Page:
Judge Emilio Chavez said that he had no choice but to release the three defendants, Lucas Morton, Hujrah Wahhaj and Subhannah A. Wahhaj, because the office of District Attorney Donald Gallegos failed to schedule a court hearing to prove they had probable cause for their arrest within 10 days, as state rules stipulate, according to court representatives and defense lawyers.

I’m generally not a conspiratorial minded individual but in this case I wouldn’t be surprised if District Attorney Gallegos received a phone call from an agent of a federal three letter agency who informed him that the individuals his people arrested were federal assets (either as part of an idiotic federal law enforcement operation or an equally idiotic foreign proxy war, not that Gallegos would have been told either way) and that the case against them needs to be mishandled (because the story gained too much press for the charges to merely be dropped). It seems extremely unlikely to me that a district attorney would fumble the opportunity to make a name for himself by going after reviled criminals who received wall-to-wall national media coverage.

Written by Christopher Burg

August 30th, 2018 at 10:30 am

Taking a Plea Bargain Doesn’t Imply Guilt

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Reality Winner, who has a rather unfortunate name considering her current circumstances, has plead guilty to alerting the public to surveillance being perpetrated against them by the National Security Administration (NSA):

A former National Security Agency (NSA) contractor who admitted passing secret information to the media has been sentenced to more than five years.

Reality Winner, 26, had faced up to 10 years in prison, but this was reduced to 63 months under a plea deal.

I won’t use the word guilty in her case because I think that it’s time to admit that if somebody is found “guilty” because they took a plea bargain, they probably only admitted guilt because they were under duress and since no trial occurred, they weren’t proven guilty beyond a reasonable doubt.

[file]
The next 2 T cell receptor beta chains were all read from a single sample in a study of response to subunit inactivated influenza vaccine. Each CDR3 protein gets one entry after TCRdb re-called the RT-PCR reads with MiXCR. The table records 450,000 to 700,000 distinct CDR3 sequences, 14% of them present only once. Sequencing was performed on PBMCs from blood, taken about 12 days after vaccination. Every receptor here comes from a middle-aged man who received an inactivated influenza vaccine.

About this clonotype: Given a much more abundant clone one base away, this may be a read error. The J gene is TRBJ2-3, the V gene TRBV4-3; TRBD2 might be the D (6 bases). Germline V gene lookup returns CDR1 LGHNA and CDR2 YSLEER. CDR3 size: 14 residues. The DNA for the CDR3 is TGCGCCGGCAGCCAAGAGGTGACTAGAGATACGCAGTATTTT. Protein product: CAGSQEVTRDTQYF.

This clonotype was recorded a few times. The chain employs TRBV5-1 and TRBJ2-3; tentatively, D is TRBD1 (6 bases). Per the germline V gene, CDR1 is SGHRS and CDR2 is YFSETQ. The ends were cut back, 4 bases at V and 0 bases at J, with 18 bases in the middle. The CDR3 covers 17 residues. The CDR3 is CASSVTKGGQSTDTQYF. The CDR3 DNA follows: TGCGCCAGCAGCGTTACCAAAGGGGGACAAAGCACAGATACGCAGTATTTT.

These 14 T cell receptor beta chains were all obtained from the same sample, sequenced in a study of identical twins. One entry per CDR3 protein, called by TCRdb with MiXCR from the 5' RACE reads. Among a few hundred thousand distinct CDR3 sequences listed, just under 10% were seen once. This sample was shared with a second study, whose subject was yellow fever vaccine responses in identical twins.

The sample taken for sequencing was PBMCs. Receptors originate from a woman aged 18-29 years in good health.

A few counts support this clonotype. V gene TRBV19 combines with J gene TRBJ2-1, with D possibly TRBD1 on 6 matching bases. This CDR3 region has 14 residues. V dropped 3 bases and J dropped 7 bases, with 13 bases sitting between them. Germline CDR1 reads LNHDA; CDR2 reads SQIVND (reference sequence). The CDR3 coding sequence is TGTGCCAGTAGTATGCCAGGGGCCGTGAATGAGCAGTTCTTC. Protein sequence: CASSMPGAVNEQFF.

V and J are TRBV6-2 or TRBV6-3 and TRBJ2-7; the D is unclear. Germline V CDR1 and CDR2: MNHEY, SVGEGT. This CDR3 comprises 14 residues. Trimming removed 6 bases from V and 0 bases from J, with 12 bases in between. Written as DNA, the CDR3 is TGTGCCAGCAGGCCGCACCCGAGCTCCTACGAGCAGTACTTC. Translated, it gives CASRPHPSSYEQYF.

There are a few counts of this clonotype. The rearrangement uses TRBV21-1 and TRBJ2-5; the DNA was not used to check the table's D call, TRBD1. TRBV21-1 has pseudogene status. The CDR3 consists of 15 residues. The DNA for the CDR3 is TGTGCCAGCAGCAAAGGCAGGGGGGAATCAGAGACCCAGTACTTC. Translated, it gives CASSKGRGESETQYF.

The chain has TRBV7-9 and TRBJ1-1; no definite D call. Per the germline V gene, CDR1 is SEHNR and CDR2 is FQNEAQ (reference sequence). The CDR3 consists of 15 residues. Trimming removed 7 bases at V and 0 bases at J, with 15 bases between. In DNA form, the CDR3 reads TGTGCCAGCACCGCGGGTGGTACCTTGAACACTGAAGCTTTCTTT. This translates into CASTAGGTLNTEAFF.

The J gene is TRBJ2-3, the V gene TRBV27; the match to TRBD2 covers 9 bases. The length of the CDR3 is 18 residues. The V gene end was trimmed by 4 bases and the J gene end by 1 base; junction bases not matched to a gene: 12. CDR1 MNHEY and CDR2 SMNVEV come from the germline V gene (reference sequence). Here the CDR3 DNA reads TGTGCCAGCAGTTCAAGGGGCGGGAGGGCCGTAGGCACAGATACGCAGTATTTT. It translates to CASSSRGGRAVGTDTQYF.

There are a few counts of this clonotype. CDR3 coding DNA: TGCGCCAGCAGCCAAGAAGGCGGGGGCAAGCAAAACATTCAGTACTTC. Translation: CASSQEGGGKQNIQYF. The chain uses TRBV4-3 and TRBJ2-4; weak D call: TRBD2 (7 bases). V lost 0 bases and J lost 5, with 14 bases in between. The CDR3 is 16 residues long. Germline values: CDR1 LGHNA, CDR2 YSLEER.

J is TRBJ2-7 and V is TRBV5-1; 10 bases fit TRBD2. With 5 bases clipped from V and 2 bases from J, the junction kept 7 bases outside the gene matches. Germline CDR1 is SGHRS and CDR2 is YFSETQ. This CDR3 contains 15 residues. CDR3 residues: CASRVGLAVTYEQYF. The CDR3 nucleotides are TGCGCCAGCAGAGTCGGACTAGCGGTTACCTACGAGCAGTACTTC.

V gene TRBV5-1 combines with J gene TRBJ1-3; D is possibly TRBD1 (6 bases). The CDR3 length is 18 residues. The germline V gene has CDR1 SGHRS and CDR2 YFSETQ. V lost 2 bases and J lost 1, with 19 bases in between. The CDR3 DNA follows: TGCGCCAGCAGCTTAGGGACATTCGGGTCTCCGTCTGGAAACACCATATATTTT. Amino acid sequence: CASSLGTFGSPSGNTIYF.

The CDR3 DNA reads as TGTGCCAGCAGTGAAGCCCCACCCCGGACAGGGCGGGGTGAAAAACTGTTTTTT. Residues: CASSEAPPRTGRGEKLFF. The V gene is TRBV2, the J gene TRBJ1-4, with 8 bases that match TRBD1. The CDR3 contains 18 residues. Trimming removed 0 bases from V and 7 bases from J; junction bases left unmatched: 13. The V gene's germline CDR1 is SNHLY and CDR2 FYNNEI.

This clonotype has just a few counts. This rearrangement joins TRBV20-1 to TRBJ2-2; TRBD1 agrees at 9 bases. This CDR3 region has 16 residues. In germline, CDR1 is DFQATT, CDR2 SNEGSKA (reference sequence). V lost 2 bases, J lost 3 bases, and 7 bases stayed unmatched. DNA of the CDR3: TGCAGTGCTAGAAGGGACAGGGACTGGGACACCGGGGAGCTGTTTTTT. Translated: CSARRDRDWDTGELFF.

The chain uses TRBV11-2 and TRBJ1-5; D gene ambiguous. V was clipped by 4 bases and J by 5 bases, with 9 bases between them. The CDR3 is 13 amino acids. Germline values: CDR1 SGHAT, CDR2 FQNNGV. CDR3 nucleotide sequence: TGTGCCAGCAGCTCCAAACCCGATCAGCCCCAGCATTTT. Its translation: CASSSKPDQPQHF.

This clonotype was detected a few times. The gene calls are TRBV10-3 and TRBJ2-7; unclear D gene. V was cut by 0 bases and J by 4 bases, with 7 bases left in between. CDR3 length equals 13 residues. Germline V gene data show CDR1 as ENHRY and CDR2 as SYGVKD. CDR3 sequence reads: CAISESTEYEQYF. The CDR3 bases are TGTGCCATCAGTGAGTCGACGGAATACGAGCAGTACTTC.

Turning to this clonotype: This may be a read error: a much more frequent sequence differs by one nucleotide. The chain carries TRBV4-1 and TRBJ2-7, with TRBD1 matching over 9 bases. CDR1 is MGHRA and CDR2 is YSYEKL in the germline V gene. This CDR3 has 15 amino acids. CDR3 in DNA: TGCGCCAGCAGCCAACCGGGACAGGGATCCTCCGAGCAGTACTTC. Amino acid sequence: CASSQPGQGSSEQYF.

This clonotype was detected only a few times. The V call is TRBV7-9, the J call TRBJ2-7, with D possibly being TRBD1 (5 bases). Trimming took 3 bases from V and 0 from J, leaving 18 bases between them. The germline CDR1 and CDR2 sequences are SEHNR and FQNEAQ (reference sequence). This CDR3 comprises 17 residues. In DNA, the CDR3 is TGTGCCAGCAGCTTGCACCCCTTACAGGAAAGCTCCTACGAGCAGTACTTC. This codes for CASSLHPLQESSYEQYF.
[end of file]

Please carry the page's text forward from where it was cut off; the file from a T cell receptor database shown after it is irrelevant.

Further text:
Imagine being trapped in a similar situation. Say a prosecutor is threatening you with 10 years in prison if you’re found guilty by a legal system that is heavily stacked against you. However, the prosecutor is willing to cut you a deal. If you make their life easier by admitting guilt, you will only suffer five years in prison. Can you say for certain that you would choose to take your case to court?

Spend a bit of time really considering the scenario. The court where your case will be tried is part of the same government that you’re accused of wronging. The judge who will preside over your case is also an employee of that government. The prosecution will try to get any jurors who might be sympathetic to your cause removed from the pool and the judge will then lie to the jurors by instructing them that they must rule on the letter of the law. Oh, and the agency that you’re accused of wronging controls one of the world’s largest surveillance apparatuses and there is no telling how much information they have about you (this is especially important because the reason you’re accused of wrongdoing is that you were trying to inform the public about the agency’s illegal use of its surveillance powers). It’s easy to see why an accused individual might consider that an unwinnable situation.

People take plea bargains all the time because they look at situations like this and realize that their chances of winning are almost nonexistent, not because they’re actually guilty of the crimes they’re accused of perpetrating.

Written by Christopher Burg

August 28th, 2018 at 10:30 am

Rules Are for Thee, Not for Me

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Remember those denial of service attacks that the Fascist Communications Club (FCC) reported were targeting it? It turns out that they never happened. That’s right, the FCC lied to congress. So wrathful retribution must be at hand, right? Congress will make an example of the FCC to ensure no other government agency lies to it in the future, right? Not so much. The reason the FCC had the guts to lie is the same reason every government agency has no fear of lying, the government isn’t in the habit of prosecuting its own:

Despite lies to Congress, US attorney declined to prosecute any FCC employees.

As the classic line usually said in regards to law enforcement goes, we investigated ourselves and found that we did nothing wrong.

The biggest weakness in the theory that checks and balances existing within the government is that the system as described is a huge conflict of interest. Congress relies on the FCC to enforce its laws governing communications. Going against the FCC may cause those laws, many of which are very lucrative for the federal government, to go unenforced. Disciplining the FCC might also upset other law enforcement agencies, which may cause them to stop enforcing or only poorly enforce Congress’ laws. Congress has no interest in possibly upsetting its major revenue generators.

There are no checks or balances in government. Government is a circlejerk.

Written by Christopher Burg

August 9th, 2018 at 10:30 am